The LOADING process.
There are two independent loaders in this program. A binary loader, and a basic loader.

The principal behind the basic loading process is a little tricky. The BASIC editor works by GETting a user input, and acting upon it. To make it do the same thing without user interaction, the GET routine is changed and the input is aquired from the buffer instead of the keyboard.

Unlike other utilities which depend on DOS for loading binary files, this has its own. It enables it to be operational regardless of the DOS in use. And since this part of the routine occupies memory normally left alone by others, it should load virtually any binary file.

This program is actually four utilities in one. Each of the parts may be used independently, and may be used in other programs.
When the menu is entered, the contents of the accumulator are saved. A non-zero number signifies that the locked file option is to be used. A zero enables the program to display all files.
The cartridge is controlled by manipulating memory location 54017 ($D301), as well as the basic flag at 1016 ($03F8) and the cartridge state at location 6. A problem however arises when the routine is used with version 2.x of SpartaDos. It seems that due to its nature, this DOS does not allow outside interference. Every time the cartridge state is reversed, DOS resets it. Therefore, the routine also modifies the locations where the state of the cartridge is saved in SpartaDos 2.x.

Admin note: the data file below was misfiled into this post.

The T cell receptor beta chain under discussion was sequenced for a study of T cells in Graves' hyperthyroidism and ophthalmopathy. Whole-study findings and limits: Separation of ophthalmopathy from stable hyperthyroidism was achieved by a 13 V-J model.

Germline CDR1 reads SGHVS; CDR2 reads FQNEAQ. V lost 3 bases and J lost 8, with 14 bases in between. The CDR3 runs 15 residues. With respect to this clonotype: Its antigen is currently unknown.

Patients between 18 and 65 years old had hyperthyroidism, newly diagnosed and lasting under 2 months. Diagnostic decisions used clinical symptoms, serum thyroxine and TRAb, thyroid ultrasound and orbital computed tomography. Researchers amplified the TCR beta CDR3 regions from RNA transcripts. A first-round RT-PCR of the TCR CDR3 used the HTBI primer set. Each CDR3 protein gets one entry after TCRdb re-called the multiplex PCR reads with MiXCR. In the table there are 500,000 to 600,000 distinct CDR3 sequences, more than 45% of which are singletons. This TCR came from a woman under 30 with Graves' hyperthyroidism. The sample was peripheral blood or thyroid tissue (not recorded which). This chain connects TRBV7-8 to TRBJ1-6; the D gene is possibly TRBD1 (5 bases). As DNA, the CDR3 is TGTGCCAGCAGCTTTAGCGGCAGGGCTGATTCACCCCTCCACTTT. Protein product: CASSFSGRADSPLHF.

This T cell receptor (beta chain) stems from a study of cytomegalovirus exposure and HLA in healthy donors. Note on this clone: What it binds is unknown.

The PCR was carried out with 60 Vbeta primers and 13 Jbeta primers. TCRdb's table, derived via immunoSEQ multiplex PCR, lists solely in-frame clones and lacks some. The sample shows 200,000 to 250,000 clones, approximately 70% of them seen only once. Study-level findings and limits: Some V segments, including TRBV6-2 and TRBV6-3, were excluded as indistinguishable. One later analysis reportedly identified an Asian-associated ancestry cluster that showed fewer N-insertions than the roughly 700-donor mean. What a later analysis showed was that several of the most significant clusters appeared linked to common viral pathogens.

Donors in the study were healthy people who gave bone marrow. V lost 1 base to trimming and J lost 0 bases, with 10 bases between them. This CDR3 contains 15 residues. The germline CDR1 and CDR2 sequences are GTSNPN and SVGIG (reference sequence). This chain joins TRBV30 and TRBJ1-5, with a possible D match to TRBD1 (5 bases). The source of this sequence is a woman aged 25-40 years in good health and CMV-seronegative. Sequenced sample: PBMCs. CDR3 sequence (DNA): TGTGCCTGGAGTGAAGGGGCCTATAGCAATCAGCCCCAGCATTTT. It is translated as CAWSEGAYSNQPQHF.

In using the basic and binary loaders, the file must be closed and the name buffer must hold a legal filename. The files must be have the legal headers. ($00 $00 for basic, $FF $FF for binary) It does not matter where these routines reside, but the binary loader may conflict with a loading file. An answer to this problem, is to place the utility in the stack, at $0100 providing that the pointer doesn’t venture too low.
When a basic file is about to be loaded, the GET pointer of the editor is forced to point to a routine which simulates a keyboard input. The string RUN “Dx:FILENAME.EXT” is passed over to the editor one character at the time, and a carriage return causes the original GET address to be reinstated. With a command in its buffer, the editor will proceed to execute it.
The binary file load is completely different. Each segment is loaded separately, while the INIT vector is monitored. When this vector contains a valid address, (anything over $00) control of the processor is passed over to the routine pointed by this vector for another program execution. When the routine exits, control is passed back to this here, and the loading process is continued until the vector is loaded again, or there are no more segments to load. At this time the RUN vector is examined, and control is once again passed. At the absence of valid contents, the first memory location loaded assumes control.

The utility uses 10 single density sectors on the disk, making it an efficient alternative to DUP.SYS or typing whole filenames.

Bootable disk (ATR / 7-Zip): BIN and BAS Menu-Loader